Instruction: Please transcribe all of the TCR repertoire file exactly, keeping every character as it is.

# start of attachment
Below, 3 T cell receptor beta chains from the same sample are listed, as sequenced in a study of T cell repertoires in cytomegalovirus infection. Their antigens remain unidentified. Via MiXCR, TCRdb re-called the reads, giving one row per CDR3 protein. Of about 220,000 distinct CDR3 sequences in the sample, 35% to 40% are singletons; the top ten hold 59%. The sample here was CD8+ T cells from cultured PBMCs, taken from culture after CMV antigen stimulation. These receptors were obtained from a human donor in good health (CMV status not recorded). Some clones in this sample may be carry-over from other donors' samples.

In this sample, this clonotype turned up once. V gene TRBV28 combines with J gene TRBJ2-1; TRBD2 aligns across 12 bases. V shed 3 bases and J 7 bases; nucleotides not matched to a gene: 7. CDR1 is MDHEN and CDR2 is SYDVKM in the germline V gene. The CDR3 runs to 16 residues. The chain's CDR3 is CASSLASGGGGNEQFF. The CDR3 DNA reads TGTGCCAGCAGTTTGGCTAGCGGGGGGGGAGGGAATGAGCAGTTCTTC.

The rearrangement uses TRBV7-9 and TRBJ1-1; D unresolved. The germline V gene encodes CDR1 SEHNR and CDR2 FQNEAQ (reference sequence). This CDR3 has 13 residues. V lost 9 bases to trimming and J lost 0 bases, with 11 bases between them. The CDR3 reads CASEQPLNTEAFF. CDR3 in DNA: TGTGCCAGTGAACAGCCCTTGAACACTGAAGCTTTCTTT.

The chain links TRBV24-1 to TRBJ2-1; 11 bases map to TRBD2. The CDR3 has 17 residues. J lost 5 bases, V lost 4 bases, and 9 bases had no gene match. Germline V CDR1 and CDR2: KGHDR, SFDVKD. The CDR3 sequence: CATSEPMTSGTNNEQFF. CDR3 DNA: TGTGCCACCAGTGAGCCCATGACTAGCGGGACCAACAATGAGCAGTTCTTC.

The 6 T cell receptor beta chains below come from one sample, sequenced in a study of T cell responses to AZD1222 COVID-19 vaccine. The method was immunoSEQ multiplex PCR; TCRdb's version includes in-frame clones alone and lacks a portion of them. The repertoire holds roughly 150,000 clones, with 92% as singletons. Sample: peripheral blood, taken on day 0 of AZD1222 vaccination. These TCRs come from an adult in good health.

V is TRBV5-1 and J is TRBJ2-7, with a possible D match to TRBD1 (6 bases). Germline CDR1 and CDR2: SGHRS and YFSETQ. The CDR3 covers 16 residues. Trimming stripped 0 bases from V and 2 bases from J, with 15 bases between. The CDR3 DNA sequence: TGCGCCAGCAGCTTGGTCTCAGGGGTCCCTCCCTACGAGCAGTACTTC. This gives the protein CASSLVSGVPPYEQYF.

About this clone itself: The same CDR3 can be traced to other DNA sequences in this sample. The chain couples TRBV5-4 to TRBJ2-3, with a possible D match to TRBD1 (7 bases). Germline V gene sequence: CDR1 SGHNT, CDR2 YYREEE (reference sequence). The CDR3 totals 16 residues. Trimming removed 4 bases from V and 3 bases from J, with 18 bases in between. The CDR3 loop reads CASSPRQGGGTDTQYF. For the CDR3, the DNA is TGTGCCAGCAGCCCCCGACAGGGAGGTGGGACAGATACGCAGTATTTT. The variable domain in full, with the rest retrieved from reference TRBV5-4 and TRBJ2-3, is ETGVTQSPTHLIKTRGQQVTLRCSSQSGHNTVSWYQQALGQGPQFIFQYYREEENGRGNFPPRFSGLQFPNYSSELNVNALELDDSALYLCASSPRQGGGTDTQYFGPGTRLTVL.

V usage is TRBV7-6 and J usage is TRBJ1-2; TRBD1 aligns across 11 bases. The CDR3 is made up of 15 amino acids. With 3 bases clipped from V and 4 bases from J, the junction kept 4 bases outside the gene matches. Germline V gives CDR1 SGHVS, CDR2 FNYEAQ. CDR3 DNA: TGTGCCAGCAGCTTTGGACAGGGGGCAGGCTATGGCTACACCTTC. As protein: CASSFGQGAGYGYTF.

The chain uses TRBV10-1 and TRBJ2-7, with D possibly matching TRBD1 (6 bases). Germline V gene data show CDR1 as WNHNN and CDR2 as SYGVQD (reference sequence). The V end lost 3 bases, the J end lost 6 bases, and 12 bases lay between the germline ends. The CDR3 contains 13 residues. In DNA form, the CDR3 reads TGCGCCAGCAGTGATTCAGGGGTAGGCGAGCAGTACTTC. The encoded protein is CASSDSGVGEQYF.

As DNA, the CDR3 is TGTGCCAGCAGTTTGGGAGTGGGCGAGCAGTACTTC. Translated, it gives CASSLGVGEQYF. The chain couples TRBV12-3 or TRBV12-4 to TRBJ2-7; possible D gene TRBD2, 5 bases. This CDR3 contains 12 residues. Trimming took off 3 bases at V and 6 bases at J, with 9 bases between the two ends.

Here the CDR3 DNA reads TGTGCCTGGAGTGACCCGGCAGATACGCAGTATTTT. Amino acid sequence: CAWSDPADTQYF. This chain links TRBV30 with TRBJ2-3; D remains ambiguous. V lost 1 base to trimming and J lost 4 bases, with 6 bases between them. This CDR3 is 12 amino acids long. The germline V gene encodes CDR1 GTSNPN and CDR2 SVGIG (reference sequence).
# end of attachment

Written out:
Below, 3 T cell receptor beta chains from the same sample are listed, as sequenced in a study of T cell repertoires in cytomegalovirus infection. Their antigens remain unidentified. Via MiXCR, TCRdb re-called the reads, giving one row per CDR3 protein. Of about 220,000 distinct CDR3 sequences in the sample, 35% to 40% are singletons; the top ten hold 59%. The sample here was CD8+ T cells from cultured PBMCs, taken from culture after CMV antigen stimulation. These receptors were obtained from a human donor in good health (CMV status not recorded). Some clones in this sample may be carry-over from other donors' samples.

In this sample, this clonotype turned up once. V gene TRBV28 combines with J gene TRBJ2-1; TRBD2 aligns across 12 bases. V shed 3 bases and J 7 bases; nucleotides not matched to a gene: 7. CDR1 is MDHEN and CDR2 is SYDVKM in the germline V gene. The CDR3 runs to 16 residues. The chain's CDR3 is CASSLASGGGGNEQFF. The CDR3 DNA reads TGTGCCAGCAGTTTGGCTAGCGGGGGGGGAGGGAATGAGCAGTTCTTC.

The rearrangement uses TRBV7-9 and TRBJ1-1; D unresolved. The germline V gene encodes CDR1 SEHNR and CDR2 FQNEAQ (reference sequence). This CDR3 has 13 residues. V lost 9 bases to trimming and J lost 0 bases, with 11 bases between them. The CDR3 reads CASEQPLNTEAFF. CDR3 in DNA: TGTGCCAGTGAACAGCCCTTGAACACTGAAGCTTTCTTT.

The chain links TRBV24-1 to TRBJ2-1; 11 bases map to TRBD2. The CDR3 has 17 residues. J lost 5 bases, V lost 4 bases, and 9 bases had no gene match. Germline V CDR1 and CDR2: KGHDR, SFDVKD. The CDR3 sequence: CATSEPMTSGTNNEQFF. CDR3 DNA: TGTGCCACCAGTGAGCCCATGACTAGCGGGACCAACAATGAGCAGTTCTTC.

The 6 T cell receptor beta chains below come from one sample, sequenced in a study of T cell responses to AZD1222 COVID-19 vaccine. The method was immunoSEQ multiplex PCR; TCRdb's version includes in-frame clones alone and lacks a portion of them. The repertoire holds roughly 150,000 clones, with 92% as singletons. Sample: peripheral blood, taken on day 0 of AZD1222 vaccination. These TCRs come from an adult in good health.

V is TRBV5-1 and J is TRBJ2-7, with a possible D match to TRBD1 (6 bases). Germline CDR1 and CDR2: SGHRS and YFSETQ. The CDR3 covers 16 residues. Trimming stripped 0 bases from V and 2 bases from J, with 15 bases between. The CDR3 DNA sequence: TGCGCCAGCAGCTTGGTCTCAGGGGTCCCTCCCTACGAGCAGTACTTC. This gives the protein CASSLVSGVPPYEQYF.

About this clone itself: The same CDR3 can be traced to other DNA sequences in this sample. The chain couples TRBV5-4 to TRBJ2-3, with a possible D match to TRBD1 (7 bases). Germline V gene sequence: CDR1 SGHNT, CDR2 YYREEE (reference sequence). The CDR3 totals 16 residues. Trimming removed 4 bases from V and 3 bases from J, with 18 bases in between. The CDR3 loop reads CASSPRQGGGTDTQYF. For the CDR3, the DNA is TGTGCCAGCAGCCCCCGACAGGGAGGTGGGACAGATACGCAGTATTTT. The variable domain in full, with the rest retrieved from reference TRBV5-4 and TRBJ2-3, is ETGVTQSPTHLIKTRGQQVTLRCSSQSGHNTVSWYQQALGQGPQFIFQYYREEENGRGNFPPRFSGLQFPNYSSELNVNALELDDSALYLCASSPRQGGGTDTQYFGPGTRLTVL.

V usage is TRBV7-6 and J usage is TRBJ1-2; TRBD1 aligns across 11 bases. The CDR3 is made up of 15 amino acids. With 3 bases clipped from V and 4 bases from J, the junction kept 4 bases outside the gene matches. Germline V gives CDR1 SGHVS, CDR2 FNYEAQ. CDR3 DNA: TGTGCCAGCAGCTTTGGACAGGGGGCAGGCTATGGCTACACCTTC. As protein: CASSFGQGAGYGYTF.

The chain uses TRBV10-1 and TRBJ2-7, with D possibly matching TRBD1 (6 bases). Germline V gene data show CDR1 as WNHNN and CDR2 as SYGVQD (reference sequence). The V end lost 3 bases, the J end lost 6 bases, and 12 bases lay between the germline ends. The CDR3 contains 13 residues. In DNA form, the CDR3 reads TGCGCCAGCAGTGATTCAGGGGTAGGCGAGCAGTACTTC. The encoded protein is CASSDSGVGEQYF.

As DNA, the CDR3 is TGTGCCAGCAGTTTGGGAGTGGGCGAGCAGTACTTC. Translated, it gives CASSLGVGEQYF. The chain couples TRBV12-3 or TRBV12-4 to TRBJ2-7; possible D gene TRBD2, 5 bases. This CDR3 contains 12 residues. Trimming took off 3 bases at V and 6 bases at J, with 9 bases between the two ends.

Here the CDR3 DNA reads TGTGCCTGGAGTGACCCGGCAGATACGCAGTATTTT. Amino acid sequence: CAWSDPADTQYF. This chain links TRBV30 with TRBJ2-3; D remains ambiguous. V lost 1 base to trimming and J lost 4 bases, with 6 bases between them. This CDR3 is 12 amino acids long. The germline V gene encodes CDR1 GTSNPN and CDR2 SVGIG (reference sequence).